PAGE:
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Subjectivity is still king. See: Abreu, Jose

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SOUTH HILLS –  Bullpen usage would seem like a timely issue today with back-to-back, walk-off losses — and Ernesto Frieri being employed in a tie game in the ninth inning — but we just covered that issue in this space recently. So I’m going elsewhere.

In early June, when criticizing the Pirates about their tardiness in promoting Gregory Polanco, former GM turned ESPN analyst Jim Bowden wondered ‘What if the Pirates had landed Jose Abreu?; How might that have changed things? You’re probably aware Abreu has been dominant this year for the White Sox, on pace for a 50-home run season.

The Pirates don’t have a ton of lineup needs, but they don’t have a clear No. 4 hitter, or a first baseman of the future. I think in the offseason, even before knowing Abreu would be this good, I think the consensus was Abreu would have been an upgrade above a Pirates’ 1B platoon. Moreover, the Pirates don’t have a clear, future 1B in the pipeline. Abreu is 27. So why were not just the Pirates, but  the entire industry, unwilling to pay Abreu more than a 2-WAR player?

Because of the risk with Abreu, not knowing how his Cuban stats would translate. This means there was a buying-below-true-value opportunity for small market club just as there was with the A’s and Yoenis Cepedes.

Abreu’s start has been surprising. But should it be?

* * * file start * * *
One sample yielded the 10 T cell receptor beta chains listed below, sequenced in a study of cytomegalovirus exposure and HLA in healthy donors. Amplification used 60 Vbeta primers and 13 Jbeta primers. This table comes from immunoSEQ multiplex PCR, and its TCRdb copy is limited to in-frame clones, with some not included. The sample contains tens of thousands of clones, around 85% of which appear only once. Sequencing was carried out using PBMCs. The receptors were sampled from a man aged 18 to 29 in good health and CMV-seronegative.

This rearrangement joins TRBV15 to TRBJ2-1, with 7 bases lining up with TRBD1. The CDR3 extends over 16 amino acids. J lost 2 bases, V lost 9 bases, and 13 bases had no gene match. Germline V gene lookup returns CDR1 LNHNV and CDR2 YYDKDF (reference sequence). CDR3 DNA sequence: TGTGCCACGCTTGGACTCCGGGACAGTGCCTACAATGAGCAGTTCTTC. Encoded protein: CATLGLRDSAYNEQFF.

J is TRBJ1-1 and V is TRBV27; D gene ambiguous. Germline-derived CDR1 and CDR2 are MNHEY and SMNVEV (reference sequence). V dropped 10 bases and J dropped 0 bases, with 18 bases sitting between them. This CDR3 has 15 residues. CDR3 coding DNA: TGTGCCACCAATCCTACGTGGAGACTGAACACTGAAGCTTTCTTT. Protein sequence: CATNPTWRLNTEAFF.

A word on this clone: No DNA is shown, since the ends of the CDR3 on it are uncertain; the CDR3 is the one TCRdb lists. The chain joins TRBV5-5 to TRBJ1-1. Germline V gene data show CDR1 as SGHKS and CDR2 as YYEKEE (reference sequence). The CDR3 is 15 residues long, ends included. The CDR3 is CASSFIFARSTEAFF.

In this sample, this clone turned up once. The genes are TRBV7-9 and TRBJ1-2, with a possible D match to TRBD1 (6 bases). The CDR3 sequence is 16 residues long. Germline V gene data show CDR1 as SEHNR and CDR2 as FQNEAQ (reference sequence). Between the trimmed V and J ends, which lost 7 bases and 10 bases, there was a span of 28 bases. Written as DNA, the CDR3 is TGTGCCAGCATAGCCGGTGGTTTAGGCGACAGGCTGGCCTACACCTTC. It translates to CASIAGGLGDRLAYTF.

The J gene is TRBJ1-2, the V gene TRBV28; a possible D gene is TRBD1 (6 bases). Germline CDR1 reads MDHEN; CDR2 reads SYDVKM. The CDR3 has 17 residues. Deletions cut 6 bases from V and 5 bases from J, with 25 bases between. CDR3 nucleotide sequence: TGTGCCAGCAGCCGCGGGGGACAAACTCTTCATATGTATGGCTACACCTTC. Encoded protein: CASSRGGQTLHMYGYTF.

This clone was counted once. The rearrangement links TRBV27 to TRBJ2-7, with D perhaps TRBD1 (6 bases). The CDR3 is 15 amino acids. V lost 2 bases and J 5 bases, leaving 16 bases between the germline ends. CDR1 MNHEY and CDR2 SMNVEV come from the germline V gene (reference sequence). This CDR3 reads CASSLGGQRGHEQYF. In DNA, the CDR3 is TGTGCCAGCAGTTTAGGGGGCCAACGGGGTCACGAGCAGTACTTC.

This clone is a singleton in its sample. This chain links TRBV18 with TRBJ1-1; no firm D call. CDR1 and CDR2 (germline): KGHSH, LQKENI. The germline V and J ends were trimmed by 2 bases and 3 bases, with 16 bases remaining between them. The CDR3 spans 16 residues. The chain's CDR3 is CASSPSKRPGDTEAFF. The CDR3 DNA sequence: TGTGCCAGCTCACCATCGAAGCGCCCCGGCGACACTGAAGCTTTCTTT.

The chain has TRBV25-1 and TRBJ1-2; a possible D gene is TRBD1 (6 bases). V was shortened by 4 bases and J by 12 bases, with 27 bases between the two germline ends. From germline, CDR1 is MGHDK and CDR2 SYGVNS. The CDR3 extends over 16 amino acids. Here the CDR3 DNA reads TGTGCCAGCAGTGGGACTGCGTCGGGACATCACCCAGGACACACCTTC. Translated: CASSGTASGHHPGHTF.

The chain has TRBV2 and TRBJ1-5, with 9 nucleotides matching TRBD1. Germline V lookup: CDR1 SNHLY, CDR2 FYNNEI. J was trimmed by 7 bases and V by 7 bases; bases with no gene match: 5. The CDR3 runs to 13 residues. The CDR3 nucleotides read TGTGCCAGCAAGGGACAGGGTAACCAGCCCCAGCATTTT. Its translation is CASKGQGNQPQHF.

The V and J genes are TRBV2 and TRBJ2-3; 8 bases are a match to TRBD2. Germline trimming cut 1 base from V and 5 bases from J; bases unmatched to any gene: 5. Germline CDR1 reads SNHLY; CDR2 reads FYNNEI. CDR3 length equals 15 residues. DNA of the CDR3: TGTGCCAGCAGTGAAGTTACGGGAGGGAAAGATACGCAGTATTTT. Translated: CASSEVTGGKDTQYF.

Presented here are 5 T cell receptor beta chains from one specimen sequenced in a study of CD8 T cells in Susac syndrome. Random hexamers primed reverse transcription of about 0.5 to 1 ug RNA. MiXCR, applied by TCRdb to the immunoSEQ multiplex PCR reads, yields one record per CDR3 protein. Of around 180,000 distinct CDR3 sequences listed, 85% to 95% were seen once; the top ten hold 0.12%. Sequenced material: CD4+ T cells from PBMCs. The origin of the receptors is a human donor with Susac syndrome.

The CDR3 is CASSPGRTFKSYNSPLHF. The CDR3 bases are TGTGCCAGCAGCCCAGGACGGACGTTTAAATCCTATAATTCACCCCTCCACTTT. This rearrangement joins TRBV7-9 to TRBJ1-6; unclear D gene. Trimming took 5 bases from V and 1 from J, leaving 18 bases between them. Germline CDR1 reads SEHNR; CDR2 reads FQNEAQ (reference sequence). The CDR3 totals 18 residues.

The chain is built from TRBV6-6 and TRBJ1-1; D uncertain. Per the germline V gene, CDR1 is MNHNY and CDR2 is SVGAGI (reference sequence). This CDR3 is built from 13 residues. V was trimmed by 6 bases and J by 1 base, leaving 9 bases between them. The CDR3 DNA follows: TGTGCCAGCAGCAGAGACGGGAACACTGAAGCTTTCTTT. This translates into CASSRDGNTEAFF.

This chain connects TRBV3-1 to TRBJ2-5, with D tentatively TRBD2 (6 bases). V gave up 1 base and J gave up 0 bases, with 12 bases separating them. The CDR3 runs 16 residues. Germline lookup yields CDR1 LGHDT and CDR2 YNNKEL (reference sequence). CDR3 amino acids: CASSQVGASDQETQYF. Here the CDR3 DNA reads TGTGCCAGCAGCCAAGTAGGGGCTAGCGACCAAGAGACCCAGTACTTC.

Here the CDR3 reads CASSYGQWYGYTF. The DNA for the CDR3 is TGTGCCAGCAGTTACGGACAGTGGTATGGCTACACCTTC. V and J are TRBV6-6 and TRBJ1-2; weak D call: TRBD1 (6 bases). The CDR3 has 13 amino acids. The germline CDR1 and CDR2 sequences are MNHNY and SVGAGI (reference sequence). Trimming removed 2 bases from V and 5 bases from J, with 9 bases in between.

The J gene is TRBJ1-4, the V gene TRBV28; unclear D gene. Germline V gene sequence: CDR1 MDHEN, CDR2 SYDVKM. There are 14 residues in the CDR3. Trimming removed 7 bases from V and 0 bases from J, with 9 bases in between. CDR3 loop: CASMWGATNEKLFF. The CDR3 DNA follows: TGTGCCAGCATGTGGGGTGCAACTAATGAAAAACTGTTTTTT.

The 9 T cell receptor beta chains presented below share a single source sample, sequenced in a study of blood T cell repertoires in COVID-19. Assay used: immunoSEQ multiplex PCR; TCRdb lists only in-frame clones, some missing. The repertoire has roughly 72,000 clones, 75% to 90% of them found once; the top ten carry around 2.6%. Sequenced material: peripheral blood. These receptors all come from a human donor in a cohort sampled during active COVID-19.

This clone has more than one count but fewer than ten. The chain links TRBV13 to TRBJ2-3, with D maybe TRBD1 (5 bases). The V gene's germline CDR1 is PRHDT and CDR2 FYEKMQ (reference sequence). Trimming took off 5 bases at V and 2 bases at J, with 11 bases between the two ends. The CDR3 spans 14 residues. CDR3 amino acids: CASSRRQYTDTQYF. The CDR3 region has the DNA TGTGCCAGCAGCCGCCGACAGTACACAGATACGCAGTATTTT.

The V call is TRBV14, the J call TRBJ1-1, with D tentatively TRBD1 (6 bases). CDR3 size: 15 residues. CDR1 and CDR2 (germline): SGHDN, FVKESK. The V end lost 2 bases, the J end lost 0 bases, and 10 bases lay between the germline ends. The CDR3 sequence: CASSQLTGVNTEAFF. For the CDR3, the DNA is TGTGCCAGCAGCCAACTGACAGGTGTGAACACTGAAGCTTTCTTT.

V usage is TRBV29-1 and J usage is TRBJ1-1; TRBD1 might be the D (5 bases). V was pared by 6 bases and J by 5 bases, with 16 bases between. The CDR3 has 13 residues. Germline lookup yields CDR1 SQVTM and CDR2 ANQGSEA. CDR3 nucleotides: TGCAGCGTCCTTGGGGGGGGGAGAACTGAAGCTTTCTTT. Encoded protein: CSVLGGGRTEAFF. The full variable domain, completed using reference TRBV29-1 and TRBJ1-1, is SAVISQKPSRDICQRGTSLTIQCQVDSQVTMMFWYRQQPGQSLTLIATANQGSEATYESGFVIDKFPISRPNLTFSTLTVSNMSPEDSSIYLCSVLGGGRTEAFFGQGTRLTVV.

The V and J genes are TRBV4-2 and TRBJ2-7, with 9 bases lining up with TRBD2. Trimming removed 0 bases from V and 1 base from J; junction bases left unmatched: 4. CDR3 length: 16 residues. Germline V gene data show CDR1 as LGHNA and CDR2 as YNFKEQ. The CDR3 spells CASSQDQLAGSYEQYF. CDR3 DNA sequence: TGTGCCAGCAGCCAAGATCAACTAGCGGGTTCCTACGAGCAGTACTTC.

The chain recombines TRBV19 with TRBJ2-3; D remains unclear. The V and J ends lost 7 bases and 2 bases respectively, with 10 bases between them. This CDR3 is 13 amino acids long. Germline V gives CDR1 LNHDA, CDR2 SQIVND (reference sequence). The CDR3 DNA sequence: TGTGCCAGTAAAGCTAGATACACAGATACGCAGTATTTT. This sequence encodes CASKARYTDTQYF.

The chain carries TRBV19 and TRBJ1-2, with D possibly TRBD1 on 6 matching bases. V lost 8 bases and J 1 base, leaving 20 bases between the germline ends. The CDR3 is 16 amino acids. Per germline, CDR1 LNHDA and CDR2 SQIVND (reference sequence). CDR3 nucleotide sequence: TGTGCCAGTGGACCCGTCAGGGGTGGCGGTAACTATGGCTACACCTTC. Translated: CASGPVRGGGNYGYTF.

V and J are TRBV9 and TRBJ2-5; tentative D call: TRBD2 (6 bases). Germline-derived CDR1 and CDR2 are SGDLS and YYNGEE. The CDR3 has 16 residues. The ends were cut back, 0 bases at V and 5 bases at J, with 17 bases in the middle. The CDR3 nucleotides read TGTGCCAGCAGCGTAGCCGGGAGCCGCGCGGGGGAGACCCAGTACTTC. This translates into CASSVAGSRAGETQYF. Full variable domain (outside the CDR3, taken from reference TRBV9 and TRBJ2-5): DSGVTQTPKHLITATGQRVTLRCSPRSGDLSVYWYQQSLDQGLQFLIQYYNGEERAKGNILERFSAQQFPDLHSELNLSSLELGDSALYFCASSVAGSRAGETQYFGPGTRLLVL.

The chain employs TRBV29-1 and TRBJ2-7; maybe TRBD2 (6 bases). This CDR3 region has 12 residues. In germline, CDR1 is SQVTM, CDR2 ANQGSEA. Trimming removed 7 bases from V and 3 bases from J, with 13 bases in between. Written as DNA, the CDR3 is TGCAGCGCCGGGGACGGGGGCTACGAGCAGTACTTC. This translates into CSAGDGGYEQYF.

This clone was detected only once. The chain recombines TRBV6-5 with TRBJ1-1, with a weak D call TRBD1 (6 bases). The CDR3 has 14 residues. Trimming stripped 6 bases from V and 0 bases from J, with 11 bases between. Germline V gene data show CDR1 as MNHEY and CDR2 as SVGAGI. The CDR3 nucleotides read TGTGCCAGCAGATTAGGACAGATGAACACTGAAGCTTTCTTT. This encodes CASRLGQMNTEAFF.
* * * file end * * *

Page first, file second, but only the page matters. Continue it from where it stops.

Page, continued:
Check out his Davenport translations.

Sabermetric analysis had Abreu as an immediate super star.

Subjective, human scouting questioned Abreu’s bat-speed and to match-up with premium velocity.

It looks like a victory for objective, sabermetric scouting. Perhaps it’s a lesson that subjective scouting still rules the day in evaluations. There’s no doubt sabermetrics play a larger role, that objective data has revolutionized the game, but I suspect many GMs still lean toward trusting the subjecting scouting eye over objective data. Just look at how long it took for shifts to proliferate throughout the game.

Perhaps the analytical-heavy Pirates should have bought more into the numbers and taken advantage of the risk aversion teams had in translating the performance of a Cuban product.

You can say that Abreu was always unlikely for the Pirates, because of the dollars required. He signed for six years and $68 million and the Pirates have never guaranteed more than $17 million to a free agent in a contract. … Still, that contract is fewer dollars than the Jason Kendall contract adjusted for 2014 dollars.   The unwillingness speaks to the Pirates being very conservative in giving a player beyond two years unless they know a player extremely well (Andrew McCutchen, Starling Marte). The Pirates did have the AAV dollars to spend as they were willing to go to $12 million AJ Burnett. But the Pirates weren’t comfortable going to three years on James Loney.

Perhaps the lesson is at some point you have to take the risk especially in a game devoid of right-handed hitting power. It was a rare opportunity for a small-market team to acquire game-changing power at a reasonable price.

- TS

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Comments

  1. dennis g. says:

    Okay, the Pirates sign Abreu for seven years and $91 million and in spring training he is out partying on a boat and has a career ending injury. Now what?

 
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